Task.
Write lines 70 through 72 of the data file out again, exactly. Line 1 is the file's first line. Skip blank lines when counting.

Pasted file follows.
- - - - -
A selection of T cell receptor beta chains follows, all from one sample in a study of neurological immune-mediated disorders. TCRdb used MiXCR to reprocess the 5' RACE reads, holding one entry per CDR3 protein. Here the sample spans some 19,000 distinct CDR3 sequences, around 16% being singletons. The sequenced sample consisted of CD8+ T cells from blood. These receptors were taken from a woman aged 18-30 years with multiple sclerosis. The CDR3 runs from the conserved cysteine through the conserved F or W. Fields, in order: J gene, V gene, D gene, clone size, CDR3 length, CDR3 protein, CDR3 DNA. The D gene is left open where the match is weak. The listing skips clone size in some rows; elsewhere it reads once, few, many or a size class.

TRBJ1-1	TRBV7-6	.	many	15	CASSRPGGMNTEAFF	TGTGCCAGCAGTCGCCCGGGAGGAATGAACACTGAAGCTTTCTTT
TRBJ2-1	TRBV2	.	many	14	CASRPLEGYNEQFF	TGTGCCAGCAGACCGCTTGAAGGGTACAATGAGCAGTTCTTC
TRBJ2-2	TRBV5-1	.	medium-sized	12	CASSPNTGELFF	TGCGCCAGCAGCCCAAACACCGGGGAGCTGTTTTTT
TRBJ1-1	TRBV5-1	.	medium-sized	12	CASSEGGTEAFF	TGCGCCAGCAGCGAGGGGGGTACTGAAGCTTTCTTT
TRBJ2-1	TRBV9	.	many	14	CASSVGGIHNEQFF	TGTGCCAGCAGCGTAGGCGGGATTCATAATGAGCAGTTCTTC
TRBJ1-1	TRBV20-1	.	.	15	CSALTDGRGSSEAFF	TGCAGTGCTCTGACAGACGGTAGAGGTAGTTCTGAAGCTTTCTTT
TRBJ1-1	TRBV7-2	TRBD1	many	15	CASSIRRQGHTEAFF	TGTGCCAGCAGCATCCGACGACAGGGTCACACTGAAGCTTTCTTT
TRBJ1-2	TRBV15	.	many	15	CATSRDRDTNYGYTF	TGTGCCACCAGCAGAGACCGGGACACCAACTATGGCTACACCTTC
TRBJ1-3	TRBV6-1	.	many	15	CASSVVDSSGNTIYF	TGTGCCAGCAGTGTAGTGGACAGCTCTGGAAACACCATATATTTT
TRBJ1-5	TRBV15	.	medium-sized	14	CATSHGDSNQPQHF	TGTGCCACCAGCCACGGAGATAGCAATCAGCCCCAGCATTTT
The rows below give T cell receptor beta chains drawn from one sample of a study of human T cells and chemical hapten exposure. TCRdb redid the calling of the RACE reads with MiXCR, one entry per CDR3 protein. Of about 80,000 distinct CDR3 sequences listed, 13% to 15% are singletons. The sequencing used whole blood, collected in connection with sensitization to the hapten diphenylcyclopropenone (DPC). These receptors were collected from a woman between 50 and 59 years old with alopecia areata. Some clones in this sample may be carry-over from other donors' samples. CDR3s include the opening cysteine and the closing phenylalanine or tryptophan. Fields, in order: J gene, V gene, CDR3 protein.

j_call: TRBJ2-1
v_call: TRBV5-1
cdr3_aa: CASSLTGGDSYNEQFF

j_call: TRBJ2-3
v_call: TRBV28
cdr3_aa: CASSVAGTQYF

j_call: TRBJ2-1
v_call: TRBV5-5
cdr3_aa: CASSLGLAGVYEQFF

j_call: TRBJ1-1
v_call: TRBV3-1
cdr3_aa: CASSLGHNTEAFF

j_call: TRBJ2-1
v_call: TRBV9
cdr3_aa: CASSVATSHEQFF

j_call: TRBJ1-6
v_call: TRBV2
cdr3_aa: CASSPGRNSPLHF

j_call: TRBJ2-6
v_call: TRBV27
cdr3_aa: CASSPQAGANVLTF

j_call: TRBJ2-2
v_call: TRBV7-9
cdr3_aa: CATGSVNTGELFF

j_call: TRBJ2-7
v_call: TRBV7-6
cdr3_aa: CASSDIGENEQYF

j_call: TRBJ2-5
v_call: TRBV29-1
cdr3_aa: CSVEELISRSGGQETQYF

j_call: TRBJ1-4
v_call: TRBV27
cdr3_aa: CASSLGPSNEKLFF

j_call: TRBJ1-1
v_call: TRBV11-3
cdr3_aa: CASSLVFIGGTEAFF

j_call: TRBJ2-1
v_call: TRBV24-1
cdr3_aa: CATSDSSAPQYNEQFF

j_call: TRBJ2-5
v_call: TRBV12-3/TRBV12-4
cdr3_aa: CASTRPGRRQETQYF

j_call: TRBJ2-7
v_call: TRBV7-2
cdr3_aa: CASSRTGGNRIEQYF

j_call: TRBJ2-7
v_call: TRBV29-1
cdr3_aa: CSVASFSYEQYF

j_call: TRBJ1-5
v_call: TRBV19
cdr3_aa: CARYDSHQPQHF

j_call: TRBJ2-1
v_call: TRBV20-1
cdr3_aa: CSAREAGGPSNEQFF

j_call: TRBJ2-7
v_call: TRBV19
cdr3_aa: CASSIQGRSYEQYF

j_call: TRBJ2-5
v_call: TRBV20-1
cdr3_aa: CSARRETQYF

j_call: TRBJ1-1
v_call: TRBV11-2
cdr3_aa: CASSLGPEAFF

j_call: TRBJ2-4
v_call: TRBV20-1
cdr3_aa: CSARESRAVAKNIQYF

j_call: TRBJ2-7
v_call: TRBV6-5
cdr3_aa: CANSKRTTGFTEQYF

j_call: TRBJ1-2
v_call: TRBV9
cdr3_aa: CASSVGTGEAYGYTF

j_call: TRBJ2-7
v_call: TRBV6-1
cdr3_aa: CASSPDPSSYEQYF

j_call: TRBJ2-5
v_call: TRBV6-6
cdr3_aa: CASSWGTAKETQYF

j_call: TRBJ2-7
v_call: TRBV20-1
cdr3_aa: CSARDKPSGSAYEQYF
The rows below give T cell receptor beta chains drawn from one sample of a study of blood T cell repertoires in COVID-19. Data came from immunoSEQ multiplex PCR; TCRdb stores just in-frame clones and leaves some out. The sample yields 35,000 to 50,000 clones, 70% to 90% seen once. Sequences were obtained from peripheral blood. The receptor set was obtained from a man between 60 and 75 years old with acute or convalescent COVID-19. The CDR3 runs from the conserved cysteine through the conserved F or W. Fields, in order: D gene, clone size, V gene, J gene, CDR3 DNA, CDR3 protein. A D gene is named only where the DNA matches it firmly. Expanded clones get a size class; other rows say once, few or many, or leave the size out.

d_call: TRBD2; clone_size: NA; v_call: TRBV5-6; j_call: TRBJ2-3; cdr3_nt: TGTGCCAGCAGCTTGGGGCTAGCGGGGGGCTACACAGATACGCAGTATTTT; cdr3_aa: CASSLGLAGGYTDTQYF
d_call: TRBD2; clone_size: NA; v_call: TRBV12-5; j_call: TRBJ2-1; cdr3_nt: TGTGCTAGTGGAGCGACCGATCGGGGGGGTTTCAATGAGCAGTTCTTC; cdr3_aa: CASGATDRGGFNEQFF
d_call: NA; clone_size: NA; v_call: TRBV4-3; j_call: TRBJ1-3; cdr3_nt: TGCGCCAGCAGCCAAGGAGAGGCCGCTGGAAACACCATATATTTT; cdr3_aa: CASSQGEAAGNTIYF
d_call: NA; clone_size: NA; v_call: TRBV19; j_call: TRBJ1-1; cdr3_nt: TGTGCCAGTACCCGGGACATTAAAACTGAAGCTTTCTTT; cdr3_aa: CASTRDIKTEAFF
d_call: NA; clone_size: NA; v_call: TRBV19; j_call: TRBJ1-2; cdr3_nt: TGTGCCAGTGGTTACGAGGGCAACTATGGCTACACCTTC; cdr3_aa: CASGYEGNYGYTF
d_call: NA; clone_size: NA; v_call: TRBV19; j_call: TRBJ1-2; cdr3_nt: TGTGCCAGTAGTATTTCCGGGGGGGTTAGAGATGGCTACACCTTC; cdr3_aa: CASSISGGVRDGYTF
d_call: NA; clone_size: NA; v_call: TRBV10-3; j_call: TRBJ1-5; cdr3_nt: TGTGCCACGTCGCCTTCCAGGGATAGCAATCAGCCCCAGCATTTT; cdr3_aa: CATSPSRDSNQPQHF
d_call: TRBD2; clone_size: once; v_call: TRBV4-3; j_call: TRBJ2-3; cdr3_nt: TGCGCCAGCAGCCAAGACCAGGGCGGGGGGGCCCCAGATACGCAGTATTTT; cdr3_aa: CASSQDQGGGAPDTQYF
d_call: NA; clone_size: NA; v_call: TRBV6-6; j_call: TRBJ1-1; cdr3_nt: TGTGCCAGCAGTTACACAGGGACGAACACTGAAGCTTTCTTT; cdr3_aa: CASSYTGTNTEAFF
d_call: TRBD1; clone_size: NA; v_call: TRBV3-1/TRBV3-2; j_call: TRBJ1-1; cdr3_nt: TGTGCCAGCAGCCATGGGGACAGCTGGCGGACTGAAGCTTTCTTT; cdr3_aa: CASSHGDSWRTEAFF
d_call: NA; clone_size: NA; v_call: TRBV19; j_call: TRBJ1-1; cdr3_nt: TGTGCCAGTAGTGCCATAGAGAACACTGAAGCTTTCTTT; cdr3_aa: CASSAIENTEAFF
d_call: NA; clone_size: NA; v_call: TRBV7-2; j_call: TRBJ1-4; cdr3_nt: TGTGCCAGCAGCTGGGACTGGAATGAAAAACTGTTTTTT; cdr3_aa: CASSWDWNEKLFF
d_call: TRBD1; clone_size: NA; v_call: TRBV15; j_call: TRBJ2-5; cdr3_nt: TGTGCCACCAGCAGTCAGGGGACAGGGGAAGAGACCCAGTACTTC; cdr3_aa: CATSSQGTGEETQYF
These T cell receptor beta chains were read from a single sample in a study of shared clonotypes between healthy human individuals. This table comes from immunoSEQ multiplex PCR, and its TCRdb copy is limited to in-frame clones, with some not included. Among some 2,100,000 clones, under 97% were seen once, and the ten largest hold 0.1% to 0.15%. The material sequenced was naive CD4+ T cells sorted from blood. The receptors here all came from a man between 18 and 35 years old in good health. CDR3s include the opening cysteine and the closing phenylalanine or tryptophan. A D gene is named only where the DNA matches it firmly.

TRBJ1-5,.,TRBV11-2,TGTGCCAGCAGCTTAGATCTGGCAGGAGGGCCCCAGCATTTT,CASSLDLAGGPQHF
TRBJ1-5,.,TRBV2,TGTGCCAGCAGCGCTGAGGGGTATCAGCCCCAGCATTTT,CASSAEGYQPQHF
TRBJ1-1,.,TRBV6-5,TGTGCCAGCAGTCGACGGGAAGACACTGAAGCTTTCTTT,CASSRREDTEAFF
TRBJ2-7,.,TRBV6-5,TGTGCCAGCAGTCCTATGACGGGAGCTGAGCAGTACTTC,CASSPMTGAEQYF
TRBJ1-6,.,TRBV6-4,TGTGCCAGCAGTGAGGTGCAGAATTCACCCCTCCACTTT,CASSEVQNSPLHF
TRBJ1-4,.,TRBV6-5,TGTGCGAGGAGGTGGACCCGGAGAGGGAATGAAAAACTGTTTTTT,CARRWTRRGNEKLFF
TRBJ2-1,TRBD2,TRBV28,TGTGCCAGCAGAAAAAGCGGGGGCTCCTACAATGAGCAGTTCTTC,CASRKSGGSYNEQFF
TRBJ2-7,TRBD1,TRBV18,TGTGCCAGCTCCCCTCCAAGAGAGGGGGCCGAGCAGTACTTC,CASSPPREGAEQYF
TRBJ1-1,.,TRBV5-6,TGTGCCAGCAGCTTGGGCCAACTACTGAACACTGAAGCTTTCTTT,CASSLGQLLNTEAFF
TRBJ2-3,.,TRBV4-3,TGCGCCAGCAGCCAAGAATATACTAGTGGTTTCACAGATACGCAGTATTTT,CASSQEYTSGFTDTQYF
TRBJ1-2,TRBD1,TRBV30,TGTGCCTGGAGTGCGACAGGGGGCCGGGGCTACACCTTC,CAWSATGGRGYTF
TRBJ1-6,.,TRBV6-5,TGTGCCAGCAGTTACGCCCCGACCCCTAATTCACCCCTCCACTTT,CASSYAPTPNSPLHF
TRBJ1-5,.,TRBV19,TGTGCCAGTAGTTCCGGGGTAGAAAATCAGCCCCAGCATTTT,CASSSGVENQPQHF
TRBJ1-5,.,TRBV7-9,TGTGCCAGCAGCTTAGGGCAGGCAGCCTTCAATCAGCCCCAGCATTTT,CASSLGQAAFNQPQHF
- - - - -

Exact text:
j_call: TRBJ2-5
v_call: TRBV20-1
cdr3_aa: CSARRETQYF